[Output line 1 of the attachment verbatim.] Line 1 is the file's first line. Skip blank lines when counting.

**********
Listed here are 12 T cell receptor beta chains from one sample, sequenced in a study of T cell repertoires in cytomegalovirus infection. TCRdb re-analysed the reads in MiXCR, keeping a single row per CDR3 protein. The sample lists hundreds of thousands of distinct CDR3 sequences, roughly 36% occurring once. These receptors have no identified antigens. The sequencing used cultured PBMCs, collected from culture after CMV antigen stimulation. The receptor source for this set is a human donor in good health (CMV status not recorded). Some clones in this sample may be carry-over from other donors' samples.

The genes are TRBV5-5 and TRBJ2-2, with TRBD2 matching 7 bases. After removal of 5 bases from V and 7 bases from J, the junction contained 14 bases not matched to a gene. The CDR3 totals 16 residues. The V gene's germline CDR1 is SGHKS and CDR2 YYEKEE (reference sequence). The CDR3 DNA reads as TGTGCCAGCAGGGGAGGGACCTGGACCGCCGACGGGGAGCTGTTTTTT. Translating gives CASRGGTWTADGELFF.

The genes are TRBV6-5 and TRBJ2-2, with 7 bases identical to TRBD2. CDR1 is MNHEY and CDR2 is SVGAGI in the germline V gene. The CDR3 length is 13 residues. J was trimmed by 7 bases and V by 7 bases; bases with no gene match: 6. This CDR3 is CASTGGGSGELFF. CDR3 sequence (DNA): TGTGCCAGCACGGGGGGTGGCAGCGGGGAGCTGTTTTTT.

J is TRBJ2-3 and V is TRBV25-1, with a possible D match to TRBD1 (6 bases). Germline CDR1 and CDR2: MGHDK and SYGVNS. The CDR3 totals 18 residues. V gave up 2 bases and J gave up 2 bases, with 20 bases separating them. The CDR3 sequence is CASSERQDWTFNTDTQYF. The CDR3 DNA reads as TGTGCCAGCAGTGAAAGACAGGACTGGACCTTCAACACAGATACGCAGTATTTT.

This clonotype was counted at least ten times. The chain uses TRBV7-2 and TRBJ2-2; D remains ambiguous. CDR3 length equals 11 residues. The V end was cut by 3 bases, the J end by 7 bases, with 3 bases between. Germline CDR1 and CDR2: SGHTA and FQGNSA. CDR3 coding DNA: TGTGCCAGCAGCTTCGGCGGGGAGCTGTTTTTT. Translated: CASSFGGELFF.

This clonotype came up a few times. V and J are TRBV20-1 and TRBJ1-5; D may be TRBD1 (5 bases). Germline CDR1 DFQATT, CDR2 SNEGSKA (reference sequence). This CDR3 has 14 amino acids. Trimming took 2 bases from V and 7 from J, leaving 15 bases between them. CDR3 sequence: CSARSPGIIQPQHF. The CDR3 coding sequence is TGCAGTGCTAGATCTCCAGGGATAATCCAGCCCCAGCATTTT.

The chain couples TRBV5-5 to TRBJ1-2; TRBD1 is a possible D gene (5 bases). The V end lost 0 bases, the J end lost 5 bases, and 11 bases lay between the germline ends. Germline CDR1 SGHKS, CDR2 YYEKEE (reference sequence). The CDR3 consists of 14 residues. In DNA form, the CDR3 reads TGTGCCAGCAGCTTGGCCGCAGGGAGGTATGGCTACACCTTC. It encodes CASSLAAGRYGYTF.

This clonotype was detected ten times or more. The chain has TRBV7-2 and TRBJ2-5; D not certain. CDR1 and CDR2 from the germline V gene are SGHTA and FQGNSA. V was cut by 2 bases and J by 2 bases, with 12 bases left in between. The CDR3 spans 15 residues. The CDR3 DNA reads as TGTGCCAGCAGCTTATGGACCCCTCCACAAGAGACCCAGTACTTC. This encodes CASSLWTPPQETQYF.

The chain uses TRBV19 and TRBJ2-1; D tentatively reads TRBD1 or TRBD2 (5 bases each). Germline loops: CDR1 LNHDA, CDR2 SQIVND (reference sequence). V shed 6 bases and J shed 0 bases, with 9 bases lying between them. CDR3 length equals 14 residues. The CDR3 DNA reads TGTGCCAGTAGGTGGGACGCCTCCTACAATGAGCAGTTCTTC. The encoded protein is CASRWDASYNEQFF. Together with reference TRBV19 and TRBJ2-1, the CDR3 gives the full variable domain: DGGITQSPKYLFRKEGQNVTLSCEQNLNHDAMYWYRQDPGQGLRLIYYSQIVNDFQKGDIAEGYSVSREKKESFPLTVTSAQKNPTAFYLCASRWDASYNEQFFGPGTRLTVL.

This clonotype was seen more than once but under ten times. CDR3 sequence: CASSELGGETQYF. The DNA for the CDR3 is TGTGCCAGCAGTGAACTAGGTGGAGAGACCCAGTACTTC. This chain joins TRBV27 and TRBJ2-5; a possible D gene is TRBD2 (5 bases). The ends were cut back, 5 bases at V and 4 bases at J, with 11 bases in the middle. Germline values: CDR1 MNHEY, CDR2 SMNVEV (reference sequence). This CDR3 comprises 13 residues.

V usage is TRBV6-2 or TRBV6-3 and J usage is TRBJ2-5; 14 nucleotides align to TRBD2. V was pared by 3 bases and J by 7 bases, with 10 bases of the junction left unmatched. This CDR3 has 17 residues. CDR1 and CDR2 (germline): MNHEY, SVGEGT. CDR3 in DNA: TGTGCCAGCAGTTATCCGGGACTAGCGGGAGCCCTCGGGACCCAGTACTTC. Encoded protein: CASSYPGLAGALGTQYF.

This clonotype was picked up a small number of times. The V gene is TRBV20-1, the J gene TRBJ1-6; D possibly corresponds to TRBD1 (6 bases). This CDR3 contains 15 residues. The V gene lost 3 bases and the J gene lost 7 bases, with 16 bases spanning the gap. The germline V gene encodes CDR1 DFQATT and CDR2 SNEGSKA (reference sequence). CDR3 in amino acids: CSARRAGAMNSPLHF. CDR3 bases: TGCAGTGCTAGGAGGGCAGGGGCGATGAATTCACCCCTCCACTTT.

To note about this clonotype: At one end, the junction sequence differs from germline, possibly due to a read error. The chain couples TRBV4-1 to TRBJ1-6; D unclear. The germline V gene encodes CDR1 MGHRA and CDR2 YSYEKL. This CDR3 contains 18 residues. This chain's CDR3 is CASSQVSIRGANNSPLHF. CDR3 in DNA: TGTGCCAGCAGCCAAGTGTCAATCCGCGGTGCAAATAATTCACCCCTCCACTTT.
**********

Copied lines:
Listed here are 12 T cell receptor beta chains from one sample, sequenced in a study of T cell repertoires in cytomegalovirus infection. TCRdb re-analysed the reads in MiXCR, keeping a single row per CDR3 protein. The sample lists hundreds of thousands of distinct CDR3 sequences, roughly 36% occurring once. These receptors have no identified antigens. The sequencing used cultured PBMCs, collected from culture after CMV antigen stimulation. The receptor source for this set is a human donor in good health (CMV status not recorded). Some clones in this sample may be carry-over from other donors' samples.